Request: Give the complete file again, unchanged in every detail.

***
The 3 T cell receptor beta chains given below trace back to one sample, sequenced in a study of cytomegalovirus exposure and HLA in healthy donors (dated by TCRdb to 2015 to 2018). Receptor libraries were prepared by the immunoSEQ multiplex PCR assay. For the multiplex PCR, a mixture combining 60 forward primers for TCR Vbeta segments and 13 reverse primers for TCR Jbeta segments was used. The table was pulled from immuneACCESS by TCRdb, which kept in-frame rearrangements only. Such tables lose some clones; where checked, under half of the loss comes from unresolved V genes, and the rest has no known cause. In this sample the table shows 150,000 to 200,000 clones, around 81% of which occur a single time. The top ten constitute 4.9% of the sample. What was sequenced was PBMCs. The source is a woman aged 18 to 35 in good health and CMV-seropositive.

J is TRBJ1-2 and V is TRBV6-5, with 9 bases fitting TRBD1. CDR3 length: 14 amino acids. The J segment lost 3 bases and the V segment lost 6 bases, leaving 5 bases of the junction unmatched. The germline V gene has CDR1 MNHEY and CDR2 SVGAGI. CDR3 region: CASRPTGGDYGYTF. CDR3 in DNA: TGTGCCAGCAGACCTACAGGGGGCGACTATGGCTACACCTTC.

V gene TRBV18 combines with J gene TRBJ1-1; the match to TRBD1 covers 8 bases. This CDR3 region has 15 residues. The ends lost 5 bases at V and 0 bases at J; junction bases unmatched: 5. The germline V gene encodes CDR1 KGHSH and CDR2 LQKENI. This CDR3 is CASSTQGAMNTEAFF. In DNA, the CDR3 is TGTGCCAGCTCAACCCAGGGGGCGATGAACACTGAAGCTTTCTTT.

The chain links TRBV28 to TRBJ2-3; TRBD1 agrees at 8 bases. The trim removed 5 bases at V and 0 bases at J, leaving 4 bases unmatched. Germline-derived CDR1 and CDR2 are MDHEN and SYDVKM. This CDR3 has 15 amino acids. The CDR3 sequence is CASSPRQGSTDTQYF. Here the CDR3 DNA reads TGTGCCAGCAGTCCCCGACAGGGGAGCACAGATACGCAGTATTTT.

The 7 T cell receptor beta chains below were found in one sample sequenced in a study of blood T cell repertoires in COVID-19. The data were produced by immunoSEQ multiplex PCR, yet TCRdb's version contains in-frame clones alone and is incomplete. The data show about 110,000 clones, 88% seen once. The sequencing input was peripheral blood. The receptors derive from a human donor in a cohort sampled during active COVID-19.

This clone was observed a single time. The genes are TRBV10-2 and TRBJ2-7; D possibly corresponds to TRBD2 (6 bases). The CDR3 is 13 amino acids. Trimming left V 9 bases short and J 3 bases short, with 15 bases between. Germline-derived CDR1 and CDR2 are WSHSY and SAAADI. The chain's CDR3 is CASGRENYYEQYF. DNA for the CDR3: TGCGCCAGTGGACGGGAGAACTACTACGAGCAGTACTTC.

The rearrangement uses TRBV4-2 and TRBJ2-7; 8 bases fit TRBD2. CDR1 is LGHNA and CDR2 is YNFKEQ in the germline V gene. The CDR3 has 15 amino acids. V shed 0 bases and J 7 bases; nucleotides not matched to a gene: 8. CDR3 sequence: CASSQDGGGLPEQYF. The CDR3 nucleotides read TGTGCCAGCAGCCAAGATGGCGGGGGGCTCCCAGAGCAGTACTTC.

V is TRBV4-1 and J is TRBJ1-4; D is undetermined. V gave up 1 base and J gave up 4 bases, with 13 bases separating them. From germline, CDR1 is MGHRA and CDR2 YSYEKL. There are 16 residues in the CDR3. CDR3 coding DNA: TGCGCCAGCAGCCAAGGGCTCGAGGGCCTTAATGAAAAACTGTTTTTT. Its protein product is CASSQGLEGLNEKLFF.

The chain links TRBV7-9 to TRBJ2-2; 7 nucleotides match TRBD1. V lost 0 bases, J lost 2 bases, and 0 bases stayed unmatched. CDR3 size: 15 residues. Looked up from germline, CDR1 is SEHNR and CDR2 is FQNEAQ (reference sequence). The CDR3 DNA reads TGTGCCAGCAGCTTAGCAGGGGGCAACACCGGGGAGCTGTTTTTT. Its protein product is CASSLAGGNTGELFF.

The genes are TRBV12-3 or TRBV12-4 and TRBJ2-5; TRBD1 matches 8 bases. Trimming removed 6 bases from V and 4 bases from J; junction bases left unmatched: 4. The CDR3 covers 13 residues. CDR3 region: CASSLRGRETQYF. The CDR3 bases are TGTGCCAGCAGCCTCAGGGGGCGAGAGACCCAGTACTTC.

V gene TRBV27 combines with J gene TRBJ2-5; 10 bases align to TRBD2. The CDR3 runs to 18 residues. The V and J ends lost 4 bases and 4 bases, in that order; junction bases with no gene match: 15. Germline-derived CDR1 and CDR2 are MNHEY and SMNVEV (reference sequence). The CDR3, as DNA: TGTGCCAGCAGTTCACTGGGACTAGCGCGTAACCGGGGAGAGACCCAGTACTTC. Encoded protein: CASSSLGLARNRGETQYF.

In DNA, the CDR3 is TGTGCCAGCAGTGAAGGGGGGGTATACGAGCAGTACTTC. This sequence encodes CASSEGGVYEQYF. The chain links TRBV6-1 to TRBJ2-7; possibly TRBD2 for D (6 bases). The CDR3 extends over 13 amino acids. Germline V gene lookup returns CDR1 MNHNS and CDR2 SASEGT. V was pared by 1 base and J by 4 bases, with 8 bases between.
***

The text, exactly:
The 3 T cell receptor beta chains given below trace back to one sample, sequenced in a study of cytomegalovirus exposure and HLA in healthy donors (dated by TCRdb to 2015 to 2018). Receptor libraries were prepared by the immunoSEQ multiplex PCR assay. For the multiplex PCR, a mixture combining 60 forward primers for TCR Vbeta segments and 13 reverse primers for TCR Jbeta segments was used. The table was pulled from immuneACCESS by TCRdb, which kept in-frame rearrangements only. Such tables lose some clones; where checked, under half of the loss comes from unresolved V genes, and the rest has no known cause. In this sample the table shows 150,000 to 200,000 clones, around 81% of which occur a single time. The top ten constitute 4.9% of the sample. What was sequenced was PBMCs. The source is a woman aged 18 to 35 in good health and CMV-seropositive.

J is TRBJ1-2 and V is TRBV6-5, with 9 bases fitting TRBD1. CDR3 length: 14 amino acids. The J segment lost 3 bases and the V segment lost 6 bases, leaving 5 bases of the junction unmatched. The germline V gene has CDR1 MNHEY and CDR2 SVGAGI. CDR3 region: CASRPTGGDYGYTF. CDR3 in DNA: TGTGCCAGCAGACCTACAGGGGGCGACTATGGCTACACCTTC.

V gene TRBV18 combines with J gene TRBJ1-1; the match to TRBD1 covers 8 bases. This CDR3 region has 15 residues. The ends lost 5 bases at V and 0 bases at J; junction bases unmatched: 5. The germline V gene encodes CDR1 KGHSH and CDR2 LQKENI. This CDR3 is CASSTQGAMNTEAFF. In DNA, the CDR3 is TGTGCCAGCTCAACCCAGGGGGCGATGAACACTGAAGCTTTCTTT.

The chain links TRBV28 to TRBJ2-3; TRBD1 agrees at 8 bases. The trim removed 5 bases at V and 0 bases at J, leaving 4 bases unmatched. Germline-derived CDR1 and CDR2 are MDHEN and SYDVKM. This CDR3 has 15 amino acids. The CDR3 sequence is CASSPRQGSTDTQYF. Here the CDR3 DNA reads TGTGCCAGCAGTCCCCGACAGGGGAGCACAGATACGCAGTATTTT.

The 7 T cell receptor beta chains below were found in one sample sequenced in a study of blood T cell repertoires in COVID-19. The data were produced by immunoSEQ multiplex PCR, yet TCRdb's version contains in-frame clones alone and is incomplete. The data show about 110,000 clones, 88% seen once. The sequencing input was peripheral blood. The receptors derive from a human donor in a cohort sampled during active COVID-19.

This clone was observed a single time. The genes are TRBV10-2 and TRBJ2-7; D possibly corresponds to TRBD2 (6 bases). The CDR3 is 13 amino acids. Trimming left V 9 bases short and J 3 bases short, with 15 bases between. Germline-derived CDR1 and CDR2 are WSHSY and SAAADI. The chain's CDR3 is CASGRENYYEQYF. DNA for the CDR3: TGCGCCAGTGGACGGGAGAACTACTACGAGCAGTACTTC.

The rearrangement uses TRBV4-2 and TRBJ2-7; 8 bases fit TRBD2. CDR1 is LGHNA and CDR2 is YNFKEQ in the germline V gene. The CDR3 has 15 amino acids. V shed 0 bases and J 7 bases; nucleotides not matched to a gene: 8. CDR3 sequence: CASSQDGGGLPEQYF. The CDR3 nucleotides read TGTGCCAGCAGCCAAGATGGCGGGGGGCTCCCAGAGCAGTACTTC.

V is TRBV4-1 and J is TRBJ1-4; D is undetermined. V gave up 1 base and J gave up 4 bases, with 13 bases separating them. From germline, CDR1 is MGHRA and CDR2 YSYEKL. There are 16 residues in the CDR3. CDR3 coding DNA: TGCGCCAGCAGCCAAGGGCTCGAGGGCCTTAATGAAAAACTGTTTTTT. Its protein product is CASSQGLEGLNEKLFF.

The chain links TRBV7-9 to TRBJ2-2; 7 nucleotides match TRBD1. V lost 0 bases, J lost 2 bases, and 0 bases stayed unmatched. CDR3 size: 15 residues. Looked up from germline, CDR1 is SEHNR and CDR2 is FQNEAQ (reference sequence). The CDR3 DNA reads TGTGCCAGCAGCTTAGCAGGGGGCAACACCGGGGAGCTGTTTTTT. Its protein product is CASSLAGGNTGELFF.

The genes are TRBV12-3 or TRBV12-4 and TRBJ2-5; TRBD1 matches 8 bases. Trimming removed 6 bases from V and 4 bases from J; junction bases left unmatched: 4. The CDR3 covers 13 residues. CDR3 region: CASSLRGRETQYF. The CDR3 bases are TGTGCCAGCAGCCTCAGGGGGCGAGAGACCCAGTACTTC.

V gene TRBV27 combines with J gene TRBJ2-5; 10 bases align to TRBD2. The CDR3 runs to 18 residues. The V and J ends lost 4 bases and 4 bases, in that order; junction bases with no gene match: 15. Germline-derived CDR1 and CDR2 are MNHEY and SMNVEV (reference sequence). The CDR3, as DNA: TGTGCCAGCAGTTCACTGGGACTAGCGCGTAACCGGGGAGAGACCCAGTACTTC. Encoded protein: CASSSLGLARNRGETQYF.

In DNA, the CDR3 is TGTGCCAGCAGTGAAGGGGGGGTATACGAGCAGTACTTC. This sequence encodes CASSEGGVYEQYF. The chain links TRBV6-1 to TRBJ2-7; possibly TRBD2 for D (6 bases). The CDR3 extends over 13 amino acids. Germline V gene lookup returns CDR1 MNHNS and CDR2 SASEGT. V was pared by 1 base and J by 4 bases, with 8 bases between.